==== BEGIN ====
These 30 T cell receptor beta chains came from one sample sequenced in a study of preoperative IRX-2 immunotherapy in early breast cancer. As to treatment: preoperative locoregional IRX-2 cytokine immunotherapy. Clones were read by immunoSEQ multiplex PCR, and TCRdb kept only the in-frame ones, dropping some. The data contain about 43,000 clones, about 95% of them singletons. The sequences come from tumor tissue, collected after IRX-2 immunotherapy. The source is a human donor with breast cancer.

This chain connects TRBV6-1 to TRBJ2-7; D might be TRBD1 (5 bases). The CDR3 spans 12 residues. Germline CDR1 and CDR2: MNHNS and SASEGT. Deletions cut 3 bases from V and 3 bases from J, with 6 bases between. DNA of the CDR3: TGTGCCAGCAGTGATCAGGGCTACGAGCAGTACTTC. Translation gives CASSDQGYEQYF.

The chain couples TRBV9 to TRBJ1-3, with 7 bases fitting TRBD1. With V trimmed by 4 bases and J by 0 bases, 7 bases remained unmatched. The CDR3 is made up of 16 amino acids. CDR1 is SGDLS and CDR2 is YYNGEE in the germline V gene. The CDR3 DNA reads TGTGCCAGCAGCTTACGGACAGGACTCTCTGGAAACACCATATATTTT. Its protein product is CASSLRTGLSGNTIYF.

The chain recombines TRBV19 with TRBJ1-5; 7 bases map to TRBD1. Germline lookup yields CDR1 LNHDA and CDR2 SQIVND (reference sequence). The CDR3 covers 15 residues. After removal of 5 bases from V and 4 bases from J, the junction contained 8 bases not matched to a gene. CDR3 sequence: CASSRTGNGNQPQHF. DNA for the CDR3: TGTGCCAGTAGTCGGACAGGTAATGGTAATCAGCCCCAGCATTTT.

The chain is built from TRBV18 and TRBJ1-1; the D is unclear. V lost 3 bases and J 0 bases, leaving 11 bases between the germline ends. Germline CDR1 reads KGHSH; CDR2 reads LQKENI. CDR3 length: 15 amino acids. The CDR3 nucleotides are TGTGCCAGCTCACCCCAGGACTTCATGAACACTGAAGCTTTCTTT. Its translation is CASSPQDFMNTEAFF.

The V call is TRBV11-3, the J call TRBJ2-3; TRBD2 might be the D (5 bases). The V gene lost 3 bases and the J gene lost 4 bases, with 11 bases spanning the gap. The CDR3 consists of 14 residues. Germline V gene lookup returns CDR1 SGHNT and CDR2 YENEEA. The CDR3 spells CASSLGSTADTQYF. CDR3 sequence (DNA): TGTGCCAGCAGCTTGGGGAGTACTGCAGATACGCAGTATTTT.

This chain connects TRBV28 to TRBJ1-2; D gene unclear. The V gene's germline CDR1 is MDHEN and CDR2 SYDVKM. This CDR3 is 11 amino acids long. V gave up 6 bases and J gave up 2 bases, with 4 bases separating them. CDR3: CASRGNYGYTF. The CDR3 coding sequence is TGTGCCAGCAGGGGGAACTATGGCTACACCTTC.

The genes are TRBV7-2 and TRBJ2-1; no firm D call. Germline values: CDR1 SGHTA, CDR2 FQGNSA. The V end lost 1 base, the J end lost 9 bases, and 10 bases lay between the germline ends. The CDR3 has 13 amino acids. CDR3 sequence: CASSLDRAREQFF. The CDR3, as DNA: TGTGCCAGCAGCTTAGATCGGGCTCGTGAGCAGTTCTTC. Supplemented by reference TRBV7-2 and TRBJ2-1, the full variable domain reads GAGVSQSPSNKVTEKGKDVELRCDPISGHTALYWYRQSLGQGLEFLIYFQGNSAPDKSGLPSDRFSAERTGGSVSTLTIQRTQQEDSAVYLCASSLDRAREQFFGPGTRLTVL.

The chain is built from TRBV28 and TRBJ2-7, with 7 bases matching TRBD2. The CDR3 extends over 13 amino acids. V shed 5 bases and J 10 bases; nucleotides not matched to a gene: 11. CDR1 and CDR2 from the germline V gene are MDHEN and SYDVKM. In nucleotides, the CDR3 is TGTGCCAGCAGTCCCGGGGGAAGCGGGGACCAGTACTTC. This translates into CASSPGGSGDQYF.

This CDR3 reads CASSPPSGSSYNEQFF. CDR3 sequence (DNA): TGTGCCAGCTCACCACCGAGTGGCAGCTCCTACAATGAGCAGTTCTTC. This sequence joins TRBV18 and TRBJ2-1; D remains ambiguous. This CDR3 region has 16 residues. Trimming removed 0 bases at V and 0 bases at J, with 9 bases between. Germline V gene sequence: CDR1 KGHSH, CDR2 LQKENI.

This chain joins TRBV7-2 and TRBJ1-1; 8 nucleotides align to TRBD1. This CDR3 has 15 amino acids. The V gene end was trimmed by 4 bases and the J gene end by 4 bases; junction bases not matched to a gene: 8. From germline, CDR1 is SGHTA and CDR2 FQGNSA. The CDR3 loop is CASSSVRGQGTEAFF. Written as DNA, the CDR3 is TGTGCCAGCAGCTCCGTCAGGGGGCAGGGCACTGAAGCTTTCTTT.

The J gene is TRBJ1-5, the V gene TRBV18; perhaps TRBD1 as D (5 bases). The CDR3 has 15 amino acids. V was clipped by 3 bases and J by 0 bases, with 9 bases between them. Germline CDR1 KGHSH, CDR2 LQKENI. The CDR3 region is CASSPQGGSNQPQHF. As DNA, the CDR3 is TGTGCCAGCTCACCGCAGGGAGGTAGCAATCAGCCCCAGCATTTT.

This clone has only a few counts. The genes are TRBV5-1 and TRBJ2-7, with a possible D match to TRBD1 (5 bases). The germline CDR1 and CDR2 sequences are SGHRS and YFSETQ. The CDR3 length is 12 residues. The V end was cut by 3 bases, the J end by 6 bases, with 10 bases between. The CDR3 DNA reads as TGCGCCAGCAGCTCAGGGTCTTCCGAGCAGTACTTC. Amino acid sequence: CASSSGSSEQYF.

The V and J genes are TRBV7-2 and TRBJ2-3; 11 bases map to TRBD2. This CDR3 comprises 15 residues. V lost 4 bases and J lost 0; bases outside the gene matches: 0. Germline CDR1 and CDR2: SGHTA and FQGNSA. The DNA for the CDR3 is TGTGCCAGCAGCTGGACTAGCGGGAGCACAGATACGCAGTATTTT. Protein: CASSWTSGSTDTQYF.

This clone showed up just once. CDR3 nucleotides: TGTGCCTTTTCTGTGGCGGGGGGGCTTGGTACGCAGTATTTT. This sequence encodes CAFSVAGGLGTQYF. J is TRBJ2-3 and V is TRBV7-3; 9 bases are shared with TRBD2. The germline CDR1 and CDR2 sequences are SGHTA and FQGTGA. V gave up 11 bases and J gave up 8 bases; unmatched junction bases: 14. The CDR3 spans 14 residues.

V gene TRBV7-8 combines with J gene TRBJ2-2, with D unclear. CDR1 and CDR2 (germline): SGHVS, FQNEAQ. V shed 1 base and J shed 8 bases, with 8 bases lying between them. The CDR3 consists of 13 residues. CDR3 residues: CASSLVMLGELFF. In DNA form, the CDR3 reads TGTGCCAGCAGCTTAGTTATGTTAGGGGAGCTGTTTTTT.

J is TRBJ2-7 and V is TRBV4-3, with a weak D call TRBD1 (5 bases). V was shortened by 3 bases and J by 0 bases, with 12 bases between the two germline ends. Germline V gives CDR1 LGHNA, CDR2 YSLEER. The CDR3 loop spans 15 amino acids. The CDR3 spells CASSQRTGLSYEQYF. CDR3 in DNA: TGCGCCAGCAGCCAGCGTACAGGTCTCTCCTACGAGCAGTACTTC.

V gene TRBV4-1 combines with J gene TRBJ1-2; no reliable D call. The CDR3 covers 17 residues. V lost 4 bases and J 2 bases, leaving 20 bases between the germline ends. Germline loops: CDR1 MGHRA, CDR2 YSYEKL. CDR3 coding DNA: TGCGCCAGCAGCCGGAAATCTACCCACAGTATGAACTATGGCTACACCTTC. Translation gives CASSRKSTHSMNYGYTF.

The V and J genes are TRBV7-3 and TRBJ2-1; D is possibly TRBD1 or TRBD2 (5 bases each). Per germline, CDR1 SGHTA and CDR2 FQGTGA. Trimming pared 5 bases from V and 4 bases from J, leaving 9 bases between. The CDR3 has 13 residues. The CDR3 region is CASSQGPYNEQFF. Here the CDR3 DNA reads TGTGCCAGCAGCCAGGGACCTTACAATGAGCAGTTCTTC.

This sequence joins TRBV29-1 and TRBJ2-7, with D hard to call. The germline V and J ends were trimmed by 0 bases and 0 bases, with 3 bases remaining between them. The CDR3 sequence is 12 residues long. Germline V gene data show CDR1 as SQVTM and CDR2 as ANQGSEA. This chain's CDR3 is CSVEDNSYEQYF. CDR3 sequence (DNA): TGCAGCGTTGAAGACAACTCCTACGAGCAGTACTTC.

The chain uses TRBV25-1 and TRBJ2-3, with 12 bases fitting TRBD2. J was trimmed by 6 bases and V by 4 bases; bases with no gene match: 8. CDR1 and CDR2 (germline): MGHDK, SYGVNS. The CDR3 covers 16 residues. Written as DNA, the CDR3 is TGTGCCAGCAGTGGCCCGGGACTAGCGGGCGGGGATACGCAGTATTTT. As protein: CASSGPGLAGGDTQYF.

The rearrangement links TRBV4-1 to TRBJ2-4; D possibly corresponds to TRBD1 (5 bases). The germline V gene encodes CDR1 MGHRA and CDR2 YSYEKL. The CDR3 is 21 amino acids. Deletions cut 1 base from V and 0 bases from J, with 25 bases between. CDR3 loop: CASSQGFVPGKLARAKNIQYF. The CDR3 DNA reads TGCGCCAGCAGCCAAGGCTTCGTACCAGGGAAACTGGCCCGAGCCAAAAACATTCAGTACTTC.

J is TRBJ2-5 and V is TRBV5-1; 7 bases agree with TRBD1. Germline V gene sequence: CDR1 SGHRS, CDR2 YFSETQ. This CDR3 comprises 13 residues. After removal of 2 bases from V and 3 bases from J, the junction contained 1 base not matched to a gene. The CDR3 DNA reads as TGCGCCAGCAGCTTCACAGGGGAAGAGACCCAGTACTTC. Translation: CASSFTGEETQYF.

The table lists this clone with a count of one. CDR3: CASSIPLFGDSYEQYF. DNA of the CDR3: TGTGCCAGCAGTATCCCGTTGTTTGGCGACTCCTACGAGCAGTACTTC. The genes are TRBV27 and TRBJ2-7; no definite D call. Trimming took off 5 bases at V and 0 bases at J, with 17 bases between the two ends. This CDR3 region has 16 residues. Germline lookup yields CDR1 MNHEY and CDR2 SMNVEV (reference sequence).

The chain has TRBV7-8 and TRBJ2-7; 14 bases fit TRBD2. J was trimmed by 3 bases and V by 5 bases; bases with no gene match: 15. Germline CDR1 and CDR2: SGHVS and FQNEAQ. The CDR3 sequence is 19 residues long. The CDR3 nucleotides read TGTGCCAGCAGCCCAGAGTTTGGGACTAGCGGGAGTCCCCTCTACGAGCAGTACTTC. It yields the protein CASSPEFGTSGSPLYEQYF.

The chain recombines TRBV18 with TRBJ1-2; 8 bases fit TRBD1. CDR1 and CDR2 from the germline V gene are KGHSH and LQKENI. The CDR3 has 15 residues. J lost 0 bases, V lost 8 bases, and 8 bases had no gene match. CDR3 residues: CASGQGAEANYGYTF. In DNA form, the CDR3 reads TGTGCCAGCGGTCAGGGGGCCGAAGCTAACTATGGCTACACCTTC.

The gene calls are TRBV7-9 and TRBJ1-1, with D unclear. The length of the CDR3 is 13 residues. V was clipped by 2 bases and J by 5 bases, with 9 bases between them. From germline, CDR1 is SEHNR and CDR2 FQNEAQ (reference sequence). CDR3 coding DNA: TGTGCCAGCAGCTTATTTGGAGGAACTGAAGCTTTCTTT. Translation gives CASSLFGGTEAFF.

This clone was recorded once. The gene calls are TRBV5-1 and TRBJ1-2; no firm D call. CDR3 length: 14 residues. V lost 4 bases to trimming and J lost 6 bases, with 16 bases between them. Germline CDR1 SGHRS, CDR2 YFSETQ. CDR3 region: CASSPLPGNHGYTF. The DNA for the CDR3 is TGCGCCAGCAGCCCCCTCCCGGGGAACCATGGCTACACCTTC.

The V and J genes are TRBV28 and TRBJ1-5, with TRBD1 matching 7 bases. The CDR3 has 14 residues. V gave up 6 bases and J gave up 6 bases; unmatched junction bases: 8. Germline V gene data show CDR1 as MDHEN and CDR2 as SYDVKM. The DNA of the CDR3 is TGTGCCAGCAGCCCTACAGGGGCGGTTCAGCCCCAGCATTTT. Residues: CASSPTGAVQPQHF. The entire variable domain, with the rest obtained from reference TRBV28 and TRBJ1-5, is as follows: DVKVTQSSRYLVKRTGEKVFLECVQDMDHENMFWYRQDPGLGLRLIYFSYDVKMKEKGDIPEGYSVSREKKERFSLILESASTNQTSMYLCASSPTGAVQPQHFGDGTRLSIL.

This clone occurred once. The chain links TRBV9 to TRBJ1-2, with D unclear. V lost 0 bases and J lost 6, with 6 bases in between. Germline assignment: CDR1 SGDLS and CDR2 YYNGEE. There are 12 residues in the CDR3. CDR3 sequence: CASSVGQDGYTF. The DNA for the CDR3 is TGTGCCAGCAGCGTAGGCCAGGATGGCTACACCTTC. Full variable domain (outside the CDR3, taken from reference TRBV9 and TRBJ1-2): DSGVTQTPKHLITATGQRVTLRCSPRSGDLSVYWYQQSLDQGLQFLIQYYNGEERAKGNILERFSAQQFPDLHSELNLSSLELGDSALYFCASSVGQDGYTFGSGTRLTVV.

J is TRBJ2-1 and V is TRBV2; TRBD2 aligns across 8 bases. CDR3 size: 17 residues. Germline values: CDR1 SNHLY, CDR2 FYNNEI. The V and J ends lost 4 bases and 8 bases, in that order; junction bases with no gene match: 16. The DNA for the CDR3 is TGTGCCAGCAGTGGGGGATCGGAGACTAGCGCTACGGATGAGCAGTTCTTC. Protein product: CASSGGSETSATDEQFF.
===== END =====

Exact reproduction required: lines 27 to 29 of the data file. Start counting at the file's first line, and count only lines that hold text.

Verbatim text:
The gene calls are TRBV7-9 and TRBJ1-1, with D unclear. The length of the CDR3 is 13 residues. V was clipped by 2 bases and J by 5 bases, with 9 bases between them. From germline, CDR1 is SEHNR and CDR2 FQNEAQ (reference sequence). CDR3 coding DNA: TGTGCCAGCAGCTTATTTGGAGGAACTGAAGCTTTCTTT. Translation gives CASSLFGGTEAFF.

This clone was recorded once. The gene calls are TRBV5-1 and TRBJ1-2; no firm D call. CDR3 length: 14 residues. V lost 4 bases to trimming and J lost 6 bases, with 16 bases between them. Germline CDR1 SGHRS, CDR2 YFSETQ. CDR3 region: CASSPLPGNHGYTF. The DNA for the CDR3 is TGCGCCAGCAGCCCCCTCCCGGGGAACCATGGCTACACCTTC.

The V and J genes are TRBV28 and TRBJ1-5, with TRBD1 matching 7 bases. The CDR3 has 14 residues. V gave up 6 bases and J gave up 6 bases; unmatched junction bases: 8. Germline V gene data show CDR1 as MDHEN and CDR2 as SYDVKM. The DNA of the CDR3 is TGTGCCAGCAGCCCTACAGGGGCGGTTCAGCCCCAGCATTTT. Residues: CASSPTGAVQPQHF. The entire variable domain, with the rest obtained from reference TRBV28 and TRBJ1-5, is as follows: DVKVTQSSRYLVKRTGEKVFLECVQDMDHENMFWYRQDPGLGLRLIYFSYDVKMKEKGDIPEGYSVSREKKERFSLILESASTNQTSMYLCASSPTGAVQPQHFGDGTRLSIL.